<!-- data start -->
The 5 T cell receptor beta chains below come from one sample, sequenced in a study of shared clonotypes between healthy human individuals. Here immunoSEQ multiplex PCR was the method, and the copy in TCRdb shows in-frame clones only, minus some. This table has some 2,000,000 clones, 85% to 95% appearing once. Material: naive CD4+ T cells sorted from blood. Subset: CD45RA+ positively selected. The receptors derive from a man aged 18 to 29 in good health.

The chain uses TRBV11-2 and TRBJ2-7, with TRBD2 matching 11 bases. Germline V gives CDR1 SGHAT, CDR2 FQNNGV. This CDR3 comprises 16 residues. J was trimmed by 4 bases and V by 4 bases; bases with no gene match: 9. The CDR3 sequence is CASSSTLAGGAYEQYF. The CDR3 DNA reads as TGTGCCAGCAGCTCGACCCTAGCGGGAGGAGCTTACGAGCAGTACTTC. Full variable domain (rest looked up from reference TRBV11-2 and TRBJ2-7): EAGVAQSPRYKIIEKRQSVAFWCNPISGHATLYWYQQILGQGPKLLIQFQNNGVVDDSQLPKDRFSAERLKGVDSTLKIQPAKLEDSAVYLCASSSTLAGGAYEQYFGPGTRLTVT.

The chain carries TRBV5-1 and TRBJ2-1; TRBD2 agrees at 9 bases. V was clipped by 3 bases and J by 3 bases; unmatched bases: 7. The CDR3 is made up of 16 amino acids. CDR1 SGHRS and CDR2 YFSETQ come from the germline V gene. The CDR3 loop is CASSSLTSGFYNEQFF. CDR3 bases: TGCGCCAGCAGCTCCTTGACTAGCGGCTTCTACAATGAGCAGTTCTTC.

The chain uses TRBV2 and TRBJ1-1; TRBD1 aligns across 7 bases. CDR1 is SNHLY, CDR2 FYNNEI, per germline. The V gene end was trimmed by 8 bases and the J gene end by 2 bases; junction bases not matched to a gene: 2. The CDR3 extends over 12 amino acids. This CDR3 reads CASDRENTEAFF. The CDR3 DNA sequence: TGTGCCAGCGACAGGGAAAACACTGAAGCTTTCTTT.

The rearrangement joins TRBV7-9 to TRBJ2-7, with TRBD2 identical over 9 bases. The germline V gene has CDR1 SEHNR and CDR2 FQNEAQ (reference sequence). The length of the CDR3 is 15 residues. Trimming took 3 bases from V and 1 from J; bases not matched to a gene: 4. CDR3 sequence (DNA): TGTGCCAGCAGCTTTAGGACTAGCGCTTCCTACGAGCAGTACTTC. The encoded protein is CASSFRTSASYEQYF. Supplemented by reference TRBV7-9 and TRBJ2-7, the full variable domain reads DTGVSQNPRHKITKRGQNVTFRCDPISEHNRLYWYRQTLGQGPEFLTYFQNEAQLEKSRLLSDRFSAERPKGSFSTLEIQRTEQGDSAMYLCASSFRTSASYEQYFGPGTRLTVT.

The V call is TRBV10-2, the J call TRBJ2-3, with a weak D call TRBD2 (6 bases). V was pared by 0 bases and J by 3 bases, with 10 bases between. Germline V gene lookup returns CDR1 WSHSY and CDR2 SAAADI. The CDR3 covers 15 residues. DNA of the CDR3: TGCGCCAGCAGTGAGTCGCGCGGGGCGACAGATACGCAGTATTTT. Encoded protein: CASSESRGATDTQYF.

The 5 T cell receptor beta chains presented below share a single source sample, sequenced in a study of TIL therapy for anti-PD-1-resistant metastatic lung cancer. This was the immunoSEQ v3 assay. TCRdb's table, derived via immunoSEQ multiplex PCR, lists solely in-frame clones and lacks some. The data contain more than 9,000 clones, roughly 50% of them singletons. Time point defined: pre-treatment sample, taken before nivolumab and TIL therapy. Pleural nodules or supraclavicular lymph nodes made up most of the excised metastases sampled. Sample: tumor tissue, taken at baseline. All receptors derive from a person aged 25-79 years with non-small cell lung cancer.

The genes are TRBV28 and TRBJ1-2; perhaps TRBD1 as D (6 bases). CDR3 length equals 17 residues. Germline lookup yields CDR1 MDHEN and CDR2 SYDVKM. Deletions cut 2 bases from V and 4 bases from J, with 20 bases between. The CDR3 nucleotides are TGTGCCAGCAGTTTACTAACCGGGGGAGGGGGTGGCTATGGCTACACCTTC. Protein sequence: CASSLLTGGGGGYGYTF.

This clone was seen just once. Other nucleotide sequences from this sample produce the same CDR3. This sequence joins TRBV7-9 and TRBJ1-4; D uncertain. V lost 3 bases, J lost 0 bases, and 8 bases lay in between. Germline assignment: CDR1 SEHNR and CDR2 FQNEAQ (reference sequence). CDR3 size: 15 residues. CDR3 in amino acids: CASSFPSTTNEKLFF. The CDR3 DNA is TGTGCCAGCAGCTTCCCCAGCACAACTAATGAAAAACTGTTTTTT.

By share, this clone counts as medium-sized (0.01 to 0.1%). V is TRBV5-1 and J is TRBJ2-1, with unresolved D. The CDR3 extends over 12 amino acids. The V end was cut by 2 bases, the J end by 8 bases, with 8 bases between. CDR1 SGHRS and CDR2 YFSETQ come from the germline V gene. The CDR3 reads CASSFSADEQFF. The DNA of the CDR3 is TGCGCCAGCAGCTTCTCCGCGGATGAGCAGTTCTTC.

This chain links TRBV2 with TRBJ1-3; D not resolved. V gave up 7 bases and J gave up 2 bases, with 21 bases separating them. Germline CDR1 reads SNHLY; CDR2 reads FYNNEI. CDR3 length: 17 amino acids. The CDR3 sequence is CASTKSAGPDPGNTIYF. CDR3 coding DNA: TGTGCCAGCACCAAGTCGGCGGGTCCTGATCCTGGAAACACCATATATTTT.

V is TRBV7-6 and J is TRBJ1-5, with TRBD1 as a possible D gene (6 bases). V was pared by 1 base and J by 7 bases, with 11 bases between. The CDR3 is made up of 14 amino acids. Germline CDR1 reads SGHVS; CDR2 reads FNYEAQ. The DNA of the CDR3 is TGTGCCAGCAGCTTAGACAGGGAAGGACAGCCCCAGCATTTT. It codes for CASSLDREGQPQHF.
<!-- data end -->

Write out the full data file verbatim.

The 5 T cell receptor beta chains below come from one sample, sequenced in a study of shared clonotypes between healthy human individuals. Here immunoSEQ multiplex PCR was the method, and the copy in TCRdb shows in-frame clones only, minus some. This table has some 2,000,000 clones, 85% to 95% appearing once. Material: naive CD4+ T cells sorted from blood. Subset: CD45RA+ positively selected. The receptors derive from a man aged 18 to 29 in good health.

The chain uses TRBV11-2 and TRBJ2-7, with TRBD2 matching 11 bases. Germline V gives CDR1 SGHAT, CDR2 FQNNGV. This CDR3 comprises 16 residues. J was trimmed by 4 bases and V by 4 bases; bases with no gene match: 9. The CDR3 sequence is CASSSTLAGGAYEQYF. The CDR3 DNA reads as TGTGCCAGCAGCTCGACCCTAGCGGGAGGAGCTTACGAGCAGTACTTC. Full variable domain (rest looked up from reference TRBV11-2 and TRBJ2-7): EAGVAQSPRYKIIEKRQSVAFWCNPISGHATLYWYQQILGQGPKLLIQFQNNGVVDDSQLPKDRFSAERLKGVDSTLKIQPAKLEDSAVYLCASSSTLAGGAYEQYFGPGTRLTVT.

The chain carries TRBV5-1 and TRBJ2-1; TRBD2 agrees at 9 bases. V was clipped by 3 bases and J by 3 bases; unmatched bases: 7. The CDR3 is made up of 16 amino acids. CDR1 SGHRS and CDR2 YFSETQ come from the germline V gene. The CDR3 loop is CASSSLTSGFYNEQFF. CDR3 bases: TGCGCCAGCAGCTCCTTGACTAGCGGCTTCTACAATGAGCAGTTCTTC.

The chain uses TRBV2 and TRBJ1-1; TRBD1 aligns across 7 bases. CDR1 is SNHLY, CDR2 FYNNEI, per germline. The V gene end was trimmed by 8 bases and the J gene end by 2 bases; junction bases not matched to a gene: 2. The CDR3 extends over 12 amino acids. This CDR3 reads CASDRENTEAFF. The CDR3 DNA sequence: TGTGCCAGCGACAGGGAAAACACTGAAGCTTTCTTT.

The rearrangement joins TRBV7-9 to TRBJ2-7, with TRBD2 identical over 9 bases. The germline V gene has CDR1 SEHNR and CDR2 FQNEAQ (reference sequence). The length of the CDR3 is 15 residues. Trimming took 3 bases from V and 1 from J; bases not matched to a gene: 4. CDR3 sequence (DNA): TGTGCCAGCAGCTTTAGGACTAGCGCTTCCTACGAGCAGTACTTC. The encoded protein is CASSFRTSASYEQYF. Supplemented by reference TRBV7-9 and TRBJ2-7, the full variable domain reads DTGVSQNPRHKITKRGQNVTFRCDPISEHNRLYWYRQTLGQGPEFLTYFQNEAQLEKSRLLSDRFSAERPKGSFSTLEIQRTEQGDSAMYLCASSFRTSASYEQYFGPGTRLTVT.

The V call is TRBV10-2, the J call TRBJ2-3, with a weak D call TRBD2 (6 bases). V was pared by 0 bases and J by 3 bases, with 10 bases between. Germline V gene lookup returns CDR1 WSHSY and CDR2 SAAADI. The CDR3 covers 15 residues. DNA of the CDR3: TGCGCCAGCAGTGAGTCGCGCGGGGCGACAGATACGCAGTATTTT. Encoded protein: CASSESRGATDTQYF.

The 5 T cell receptor beta chains presented below share a single source sample, sequenced in a study of TIL therapy for anti-PD-1-resistant metastatic lung cancer. This was the immunoSEQ v3 assay. TCRdb's table, derived via immunoSEQ multiplex PCR, lists solely in-frame clones and lacks some. The data contain more than 9,000 clones, roughly 50% of them singletons. Time point defined: pre-treatment sample, taken before nivolumab and TIL therapy. Pleural nodules or supraclavicular lymph nodes made up most of the excised metastases sampled. Sample: tumor tissue, taken at baseline. All receptors derive from a person aged 25-79 years with non-small cell lung cancer.

The genes are TRBV28 and TRBJ1-2; perhaps TRBD1 as D (6 bases). CDR3 length equals 17 residues. Germline lookup yields CDR1 MDHEN and CDR2 SYDVKM. Deletions cut 2 bases from V and 4 bases from J, with 20 bases between. The CDR3 nucleotides are TGTGCCAGCAGTTTACTAACCGGGGGAGGGGGTGGCTATGGCTACACCTTC. Protein sequence: CASSLLTGGGGGYGYTF.

This clone was seen just once. Other nucleotide sequences from this sample produce the same CDR3. This sequence joins TRBV7-9 and TRBJ1-4; D uncertain. V lost 3 bases, J lost 0 bases, and 8 bases lay in between. Germline assignment: CDR1 SEHNR and CDR2 FQNEAQ (reference sequence). CDR3 size: 15 residues. CDR3 in amino acids: CASSFPSTTNEKLFF. The CDR3 DNA is TGTGCCAGCAGCTTCCCCAGCACAACTAATGAAAAACTGTTTTTT.

By share, this clone counts as medium-sized (0.01 to 0.1%). V is TRBV5-1 and J is TRBJ2-1, with unresolved D. The CDR3 extends over 12 amino acids. The V end was cut by 2 bases, the J end by 8 bases, with 8 bases between. CDR1 SGHRS and CDR2 YFSETQ come from the germline V gene. The CDR3 reads CASSFSADEQFF. The DNA of the CDR3 is TGCGCCAGCAGCTTCTCCGCGGATGAGCAGTTCTTC.

This chain links TRBV2 with TRBJ1-3; D not resolved. V gave up 7 bases and J gave up 2 bases, with 21 bases separating them. Germline CDR1 reads SNHLY; CDR2 reads FYNNEI. CDR3 length: 17 amino acids. The CDR3 sequence is CASTKSAGPDPGNTIYF. CDR3 coding DNA: TGTGCCAGCACCAAGTCGGCGGGTCCTGATCCTGGAAACACCATATATTTT.

V is TRBV7-6 and J is TRBJ1-5, with TRBD1 as a possible D gene (6 bases). V was pared by 1 base and J by 7 bases, with 11 bases between. The CDR3 is made up of 14 amino acids. Germline CDR1 reads SGHVS; CDR2 reads FNYEAQ. The DNA of the CDR3 is TGTGCCAGCAGCTTAGACAGGGAAGGACAGCCCCAGCATTTT. It codes for CASSLDREGQPQHF.